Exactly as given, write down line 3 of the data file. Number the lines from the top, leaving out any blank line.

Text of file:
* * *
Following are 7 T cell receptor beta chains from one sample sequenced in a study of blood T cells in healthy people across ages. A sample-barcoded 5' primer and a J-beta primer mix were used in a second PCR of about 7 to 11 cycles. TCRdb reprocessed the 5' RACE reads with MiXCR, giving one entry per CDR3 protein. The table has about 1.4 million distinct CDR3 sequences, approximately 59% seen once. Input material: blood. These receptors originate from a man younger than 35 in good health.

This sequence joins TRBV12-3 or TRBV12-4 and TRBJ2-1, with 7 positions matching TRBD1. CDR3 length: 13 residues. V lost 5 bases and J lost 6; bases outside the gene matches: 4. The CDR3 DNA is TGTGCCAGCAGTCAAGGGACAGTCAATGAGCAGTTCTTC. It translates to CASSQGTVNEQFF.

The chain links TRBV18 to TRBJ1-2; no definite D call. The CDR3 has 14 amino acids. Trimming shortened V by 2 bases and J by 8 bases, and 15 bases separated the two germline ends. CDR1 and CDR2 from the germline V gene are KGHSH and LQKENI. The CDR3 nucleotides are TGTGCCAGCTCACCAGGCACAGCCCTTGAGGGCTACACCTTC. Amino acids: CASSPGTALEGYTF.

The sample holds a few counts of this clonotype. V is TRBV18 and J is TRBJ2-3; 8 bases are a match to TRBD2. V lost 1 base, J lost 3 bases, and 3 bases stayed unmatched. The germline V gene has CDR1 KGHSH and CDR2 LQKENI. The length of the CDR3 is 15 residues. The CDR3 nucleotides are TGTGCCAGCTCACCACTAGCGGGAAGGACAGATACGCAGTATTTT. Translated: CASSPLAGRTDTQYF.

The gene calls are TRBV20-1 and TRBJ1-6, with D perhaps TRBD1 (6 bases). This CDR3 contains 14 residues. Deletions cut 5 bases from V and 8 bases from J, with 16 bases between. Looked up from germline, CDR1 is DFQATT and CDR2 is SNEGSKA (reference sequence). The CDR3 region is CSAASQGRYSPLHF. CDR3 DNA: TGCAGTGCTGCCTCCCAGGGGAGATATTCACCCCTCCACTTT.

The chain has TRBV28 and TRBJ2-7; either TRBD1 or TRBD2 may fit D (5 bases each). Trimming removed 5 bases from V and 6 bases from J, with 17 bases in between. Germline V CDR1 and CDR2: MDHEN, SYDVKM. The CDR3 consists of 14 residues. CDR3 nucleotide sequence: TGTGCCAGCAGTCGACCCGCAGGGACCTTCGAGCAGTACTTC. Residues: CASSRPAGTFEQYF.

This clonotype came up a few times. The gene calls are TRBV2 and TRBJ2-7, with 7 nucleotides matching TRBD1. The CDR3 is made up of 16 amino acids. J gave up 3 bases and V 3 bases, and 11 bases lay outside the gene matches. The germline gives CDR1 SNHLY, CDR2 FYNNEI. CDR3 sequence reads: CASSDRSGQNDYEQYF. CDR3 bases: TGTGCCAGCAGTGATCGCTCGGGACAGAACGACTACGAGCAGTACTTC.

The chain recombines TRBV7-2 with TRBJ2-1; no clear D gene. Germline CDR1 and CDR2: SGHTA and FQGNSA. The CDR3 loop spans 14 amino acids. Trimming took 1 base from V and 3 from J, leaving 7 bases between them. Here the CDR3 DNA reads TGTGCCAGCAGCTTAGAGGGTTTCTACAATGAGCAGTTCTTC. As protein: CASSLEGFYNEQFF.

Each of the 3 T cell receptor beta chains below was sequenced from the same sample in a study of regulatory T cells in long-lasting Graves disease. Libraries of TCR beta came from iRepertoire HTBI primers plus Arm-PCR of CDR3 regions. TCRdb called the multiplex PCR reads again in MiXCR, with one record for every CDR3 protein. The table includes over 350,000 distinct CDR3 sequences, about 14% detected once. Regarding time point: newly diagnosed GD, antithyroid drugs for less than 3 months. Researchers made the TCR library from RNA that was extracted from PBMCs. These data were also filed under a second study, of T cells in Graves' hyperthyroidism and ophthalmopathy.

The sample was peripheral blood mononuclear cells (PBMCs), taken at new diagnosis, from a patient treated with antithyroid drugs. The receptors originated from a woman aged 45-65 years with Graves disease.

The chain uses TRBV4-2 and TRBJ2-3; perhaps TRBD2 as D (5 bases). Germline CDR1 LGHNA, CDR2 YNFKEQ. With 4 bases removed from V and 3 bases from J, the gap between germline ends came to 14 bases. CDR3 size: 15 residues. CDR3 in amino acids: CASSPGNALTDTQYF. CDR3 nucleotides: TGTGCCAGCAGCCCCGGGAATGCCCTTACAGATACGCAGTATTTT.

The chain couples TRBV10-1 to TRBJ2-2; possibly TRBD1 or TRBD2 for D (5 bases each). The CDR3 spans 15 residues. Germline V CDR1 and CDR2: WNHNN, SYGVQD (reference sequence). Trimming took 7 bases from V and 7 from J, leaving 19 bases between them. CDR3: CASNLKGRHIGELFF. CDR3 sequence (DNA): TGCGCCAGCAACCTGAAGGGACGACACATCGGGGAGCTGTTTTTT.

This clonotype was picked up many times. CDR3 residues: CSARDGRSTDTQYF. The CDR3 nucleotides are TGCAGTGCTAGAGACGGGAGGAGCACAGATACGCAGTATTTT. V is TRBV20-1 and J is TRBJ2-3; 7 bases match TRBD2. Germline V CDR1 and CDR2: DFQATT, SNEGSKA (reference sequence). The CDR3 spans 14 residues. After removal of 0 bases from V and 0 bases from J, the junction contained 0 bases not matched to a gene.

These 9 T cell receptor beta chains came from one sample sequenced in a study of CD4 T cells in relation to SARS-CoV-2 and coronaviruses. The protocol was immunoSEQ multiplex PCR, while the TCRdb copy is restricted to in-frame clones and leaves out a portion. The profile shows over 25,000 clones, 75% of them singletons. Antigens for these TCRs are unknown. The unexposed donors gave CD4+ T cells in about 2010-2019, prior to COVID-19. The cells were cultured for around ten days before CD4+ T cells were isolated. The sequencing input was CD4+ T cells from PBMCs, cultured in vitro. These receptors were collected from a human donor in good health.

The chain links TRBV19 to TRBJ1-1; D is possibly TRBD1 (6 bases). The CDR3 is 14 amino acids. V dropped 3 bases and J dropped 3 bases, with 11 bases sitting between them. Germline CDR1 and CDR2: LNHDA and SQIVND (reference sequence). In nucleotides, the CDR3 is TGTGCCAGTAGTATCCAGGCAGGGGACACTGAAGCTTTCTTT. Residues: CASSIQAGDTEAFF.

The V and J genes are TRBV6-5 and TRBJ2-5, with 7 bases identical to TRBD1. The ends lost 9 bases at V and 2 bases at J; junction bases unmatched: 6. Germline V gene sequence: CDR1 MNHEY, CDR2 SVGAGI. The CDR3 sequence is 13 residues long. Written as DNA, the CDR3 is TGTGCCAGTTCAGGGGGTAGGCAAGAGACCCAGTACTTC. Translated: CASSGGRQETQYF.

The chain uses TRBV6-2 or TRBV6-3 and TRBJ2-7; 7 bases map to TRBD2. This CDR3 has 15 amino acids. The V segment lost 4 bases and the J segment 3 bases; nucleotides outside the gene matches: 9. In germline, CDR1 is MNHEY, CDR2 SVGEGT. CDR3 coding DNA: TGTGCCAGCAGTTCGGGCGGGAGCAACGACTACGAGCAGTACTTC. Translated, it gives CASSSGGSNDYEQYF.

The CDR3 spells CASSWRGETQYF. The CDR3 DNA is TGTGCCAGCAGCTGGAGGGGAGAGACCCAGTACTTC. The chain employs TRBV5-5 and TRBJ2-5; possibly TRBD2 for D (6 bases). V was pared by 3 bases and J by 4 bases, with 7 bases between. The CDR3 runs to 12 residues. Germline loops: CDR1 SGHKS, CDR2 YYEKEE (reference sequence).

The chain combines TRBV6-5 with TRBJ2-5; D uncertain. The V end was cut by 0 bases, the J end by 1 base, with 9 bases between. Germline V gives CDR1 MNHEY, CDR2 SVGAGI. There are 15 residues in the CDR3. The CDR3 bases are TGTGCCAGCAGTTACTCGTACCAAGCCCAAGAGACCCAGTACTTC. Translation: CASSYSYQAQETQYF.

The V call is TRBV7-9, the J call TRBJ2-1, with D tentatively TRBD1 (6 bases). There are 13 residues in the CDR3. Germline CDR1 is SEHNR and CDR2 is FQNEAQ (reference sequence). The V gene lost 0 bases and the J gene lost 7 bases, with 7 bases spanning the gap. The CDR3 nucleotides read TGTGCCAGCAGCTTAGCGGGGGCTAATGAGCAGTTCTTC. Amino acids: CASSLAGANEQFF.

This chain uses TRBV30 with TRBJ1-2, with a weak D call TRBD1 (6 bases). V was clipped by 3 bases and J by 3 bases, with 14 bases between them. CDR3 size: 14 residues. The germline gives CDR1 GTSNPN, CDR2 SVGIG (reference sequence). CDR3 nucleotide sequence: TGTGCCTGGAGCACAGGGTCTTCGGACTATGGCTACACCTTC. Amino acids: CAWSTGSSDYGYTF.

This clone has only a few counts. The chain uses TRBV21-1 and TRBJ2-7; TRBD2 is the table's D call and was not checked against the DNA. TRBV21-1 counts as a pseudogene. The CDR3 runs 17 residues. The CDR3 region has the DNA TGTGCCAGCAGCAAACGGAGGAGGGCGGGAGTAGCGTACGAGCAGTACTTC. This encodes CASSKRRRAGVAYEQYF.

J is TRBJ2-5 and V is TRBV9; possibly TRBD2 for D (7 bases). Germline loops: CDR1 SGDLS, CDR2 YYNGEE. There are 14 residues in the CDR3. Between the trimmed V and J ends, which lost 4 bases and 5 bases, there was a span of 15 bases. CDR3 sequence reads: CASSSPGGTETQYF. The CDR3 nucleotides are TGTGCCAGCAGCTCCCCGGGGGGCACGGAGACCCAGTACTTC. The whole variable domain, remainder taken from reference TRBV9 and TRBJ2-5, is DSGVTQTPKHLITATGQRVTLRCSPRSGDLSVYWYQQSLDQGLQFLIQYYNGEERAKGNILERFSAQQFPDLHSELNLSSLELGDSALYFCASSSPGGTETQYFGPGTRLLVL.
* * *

The chain links TRBV18 to TRBJ1-2; no definite D call. The CDR3 has 14 amino acids. Trimming shortened V by 2 bases and J by 8 bases, and 15 bases separated the two germline ends. CDR1 and CDR2 from the germline V gene are KGHSH and LQKENI. The CDR3 nucleotides are TGTGCCAGCTCACCAGGCACAGCCCTTGAGGGCTACACCTTC. Amino acids: CASSPGTALEGYTF.